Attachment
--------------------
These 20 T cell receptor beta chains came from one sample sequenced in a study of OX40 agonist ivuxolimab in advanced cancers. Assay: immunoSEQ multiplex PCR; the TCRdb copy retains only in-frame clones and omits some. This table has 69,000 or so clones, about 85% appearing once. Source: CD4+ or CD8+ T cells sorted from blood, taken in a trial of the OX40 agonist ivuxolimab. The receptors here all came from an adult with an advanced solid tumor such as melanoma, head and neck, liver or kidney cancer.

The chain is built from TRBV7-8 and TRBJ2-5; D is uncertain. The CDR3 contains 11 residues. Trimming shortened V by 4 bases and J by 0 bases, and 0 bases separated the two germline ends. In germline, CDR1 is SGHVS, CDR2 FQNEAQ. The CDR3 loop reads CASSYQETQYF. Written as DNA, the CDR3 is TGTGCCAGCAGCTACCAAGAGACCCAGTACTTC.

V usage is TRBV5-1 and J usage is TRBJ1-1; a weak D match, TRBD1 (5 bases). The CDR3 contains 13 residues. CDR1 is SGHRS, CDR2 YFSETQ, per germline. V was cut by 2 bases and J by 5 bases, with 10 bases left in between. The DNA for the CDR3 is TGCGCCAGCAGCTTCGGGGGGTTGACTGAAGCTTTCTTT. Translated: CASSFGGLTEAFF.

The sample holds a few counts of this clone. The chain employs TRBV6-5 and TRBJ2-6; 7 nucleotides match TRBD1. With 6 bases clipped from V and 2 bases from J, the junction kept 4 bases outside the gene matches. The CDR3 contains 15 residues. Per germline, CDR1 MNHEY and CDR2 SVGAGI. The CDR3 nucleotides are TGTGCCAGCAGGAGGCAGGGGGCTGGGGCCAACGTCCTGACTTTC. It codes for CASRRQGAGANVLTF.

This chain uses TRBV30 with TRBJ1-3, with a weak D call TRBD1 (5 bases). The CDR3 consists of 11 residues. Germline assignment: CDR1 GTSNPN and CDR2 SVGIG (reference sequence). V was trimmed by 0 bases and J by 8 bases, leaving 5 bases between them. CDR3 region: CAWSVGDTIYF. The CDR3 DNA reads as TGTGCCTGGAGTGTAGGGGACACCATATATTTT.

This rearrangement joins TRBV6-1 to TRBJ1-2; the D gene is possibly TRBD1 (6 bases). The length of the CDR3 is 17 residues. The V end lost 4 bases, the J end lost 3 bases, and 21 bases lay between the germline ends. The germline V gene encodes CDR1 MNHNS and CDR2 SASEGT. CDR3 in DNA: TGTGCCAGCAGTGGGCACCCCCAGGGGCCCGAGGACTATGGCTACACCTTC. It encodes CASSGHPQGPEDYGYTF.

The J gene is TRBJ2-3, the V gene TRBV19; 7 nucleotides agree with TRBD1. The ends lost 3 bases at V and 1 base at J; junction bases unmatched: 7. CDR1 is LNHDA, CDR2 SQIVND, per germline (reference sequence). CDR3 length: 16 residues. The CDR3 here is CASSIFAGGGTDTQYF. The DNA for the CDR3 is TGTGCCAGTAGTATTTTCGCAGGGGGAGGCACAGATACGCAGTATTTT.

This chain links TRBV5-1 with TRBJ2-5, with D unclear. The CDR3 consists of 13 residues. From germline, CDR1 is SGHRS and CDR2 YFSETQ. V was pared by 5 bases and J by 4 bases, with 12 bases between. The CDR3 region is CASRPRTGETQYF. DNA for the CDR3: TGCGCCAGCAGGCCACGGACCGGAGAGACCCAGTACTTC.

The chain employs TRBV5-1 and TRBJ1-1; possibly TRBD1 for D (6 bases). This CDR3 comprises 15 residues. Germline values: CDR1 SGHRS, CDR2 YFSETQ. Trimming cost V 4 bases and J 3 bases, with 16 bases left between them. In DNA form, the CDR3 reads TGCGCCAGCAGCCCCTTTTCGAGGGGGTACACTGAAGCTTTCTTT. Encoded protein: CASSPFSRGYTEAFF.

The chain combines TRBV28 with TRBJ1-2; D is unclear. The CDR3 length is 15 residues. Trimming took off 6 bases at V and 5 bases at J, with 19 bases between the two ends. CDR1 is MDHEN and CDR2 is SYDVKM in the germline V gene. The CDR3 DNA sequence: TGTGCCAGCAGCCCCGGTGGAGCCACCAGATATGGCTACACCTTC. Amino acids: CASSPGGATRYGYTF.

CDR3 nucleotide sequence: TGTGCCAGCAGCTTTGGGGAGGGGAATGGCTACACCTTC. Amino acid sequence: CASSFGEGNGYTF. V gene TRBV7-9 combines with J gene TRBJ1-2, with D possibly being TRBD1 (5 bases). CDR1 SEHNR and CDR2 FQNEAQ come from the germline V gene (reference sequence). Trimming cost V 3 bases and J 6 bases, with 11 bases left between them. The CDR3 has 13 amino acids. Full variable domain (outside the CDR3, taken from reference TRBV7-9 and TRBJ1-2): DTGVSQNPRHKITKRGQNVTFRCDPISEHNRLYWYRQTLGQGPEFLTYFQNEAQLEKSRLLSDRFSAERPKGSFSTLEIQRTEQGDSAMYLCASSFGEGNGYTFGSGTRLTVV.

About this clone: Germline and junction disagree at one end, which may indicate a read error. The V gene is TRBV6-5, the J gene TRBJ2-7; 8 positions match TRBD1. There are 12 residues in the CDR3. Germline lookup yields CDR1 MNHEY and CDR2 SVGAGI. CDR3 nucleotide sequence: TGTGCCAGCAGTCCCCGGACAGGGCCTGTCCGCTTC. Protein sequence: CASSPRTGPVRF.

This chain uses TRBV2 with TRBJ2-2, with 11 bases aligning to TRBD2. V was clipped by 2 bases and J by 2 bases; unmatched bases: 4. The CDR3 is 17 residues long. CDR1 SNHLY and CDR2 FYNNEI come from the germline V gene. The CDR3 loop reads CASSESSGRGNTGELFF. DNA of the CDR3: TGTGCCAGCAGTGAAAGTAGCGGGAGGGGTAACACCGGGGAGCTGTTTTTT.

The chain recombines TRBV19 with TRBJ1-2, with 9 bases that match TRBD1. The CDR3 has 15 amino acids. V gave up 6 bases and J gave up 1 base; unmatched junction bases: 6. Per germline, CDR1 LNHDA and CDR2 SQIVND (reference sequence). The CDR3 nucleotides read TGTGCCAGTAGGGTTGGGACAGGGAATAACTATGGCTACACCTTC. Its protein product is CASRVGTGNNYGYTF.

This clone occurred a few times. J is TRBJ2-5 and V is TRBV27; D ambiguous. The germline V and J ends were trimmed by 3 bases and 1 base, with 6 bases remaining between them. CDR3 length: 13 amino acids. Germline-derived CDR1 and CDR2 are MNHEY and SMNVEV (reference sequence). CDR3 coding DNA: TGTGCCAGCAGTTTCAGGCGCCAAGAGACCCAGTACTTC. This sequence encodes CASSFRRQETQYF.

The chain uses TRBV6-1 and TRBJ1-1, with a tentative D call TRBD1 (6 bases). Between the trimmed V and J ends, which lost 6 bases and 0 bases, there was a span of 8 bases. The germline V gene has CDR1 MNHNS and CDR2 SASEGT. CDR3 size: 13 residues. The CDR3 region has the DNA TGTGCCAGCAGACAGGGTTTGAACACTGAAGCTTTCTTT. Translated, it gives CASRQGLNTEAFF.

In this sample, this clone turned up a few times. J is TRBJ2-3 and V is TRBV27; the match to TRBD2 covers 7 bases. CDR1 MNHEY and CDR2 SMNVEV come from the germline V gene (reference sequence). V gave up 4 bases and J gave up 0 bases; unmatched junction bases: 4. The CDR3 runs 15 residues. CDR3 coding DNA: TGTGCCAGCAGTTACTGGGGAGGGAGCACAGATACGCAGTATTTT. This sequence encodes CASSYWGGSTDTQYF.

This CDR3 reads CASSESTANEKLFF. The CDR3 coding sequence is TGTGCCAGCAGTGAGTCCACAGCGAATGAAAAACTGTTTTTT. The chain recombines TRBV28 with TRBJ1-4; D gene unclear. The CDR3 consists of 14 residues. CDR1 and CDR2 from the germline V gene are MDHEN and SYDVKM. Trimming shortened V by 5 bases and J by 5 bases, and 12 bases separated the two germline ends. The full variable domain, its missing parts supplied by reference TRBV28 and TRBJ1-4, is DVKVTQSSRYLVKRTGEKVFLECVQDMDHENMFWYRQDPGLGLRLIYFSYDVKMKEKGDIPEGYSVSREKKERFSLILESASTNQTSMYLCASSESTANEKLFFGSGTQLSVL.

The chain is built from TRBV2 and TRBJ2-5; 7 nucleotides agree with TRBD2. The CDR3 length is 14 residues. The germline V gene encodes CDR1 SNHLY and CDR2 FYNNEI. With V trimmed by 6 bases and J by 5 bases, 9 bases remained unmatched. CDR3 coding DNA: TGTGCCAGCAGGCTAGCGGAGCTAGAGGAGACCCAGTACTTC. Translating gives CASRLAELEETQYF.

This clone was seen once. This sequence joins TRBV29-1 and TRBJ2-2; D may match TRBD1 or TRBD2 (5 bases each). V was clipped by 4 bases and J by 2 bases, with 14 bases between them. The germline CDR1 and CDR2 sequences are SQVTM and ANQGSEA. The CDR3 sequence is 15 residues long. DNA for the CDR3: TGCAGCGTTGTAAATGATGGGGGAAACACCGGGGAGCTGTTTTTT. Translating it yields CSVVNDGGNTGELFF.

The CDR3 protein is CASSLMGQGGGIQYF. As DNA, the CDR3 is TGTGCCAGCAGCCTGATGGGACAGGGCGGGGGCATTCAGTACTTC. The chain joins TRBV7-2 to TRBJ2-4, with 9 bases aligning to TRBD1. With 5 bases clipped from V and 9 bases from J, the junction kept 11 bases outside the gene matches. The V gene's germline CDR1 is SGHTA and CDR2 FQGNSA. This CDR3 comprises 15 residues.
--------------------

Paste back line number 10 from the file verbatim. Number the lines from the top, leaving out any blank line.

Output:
The chain combines TRBV28 with TRBJ1-2; D is unclear. The CDR3 length is 15 residues. Trimming took off 6 bases at V and 5 bases at J, with 19 bases between the two ends. CDR1 is MDHEN and CDR2 is SYDVKM in the germline V gene. The CDR3 DNA sequence: TGTGCCAGCAGCCCCGGTGGAGCCACCAGATATGGCTACACCTTC. Amino acids: CASSPGGATRYGYTF.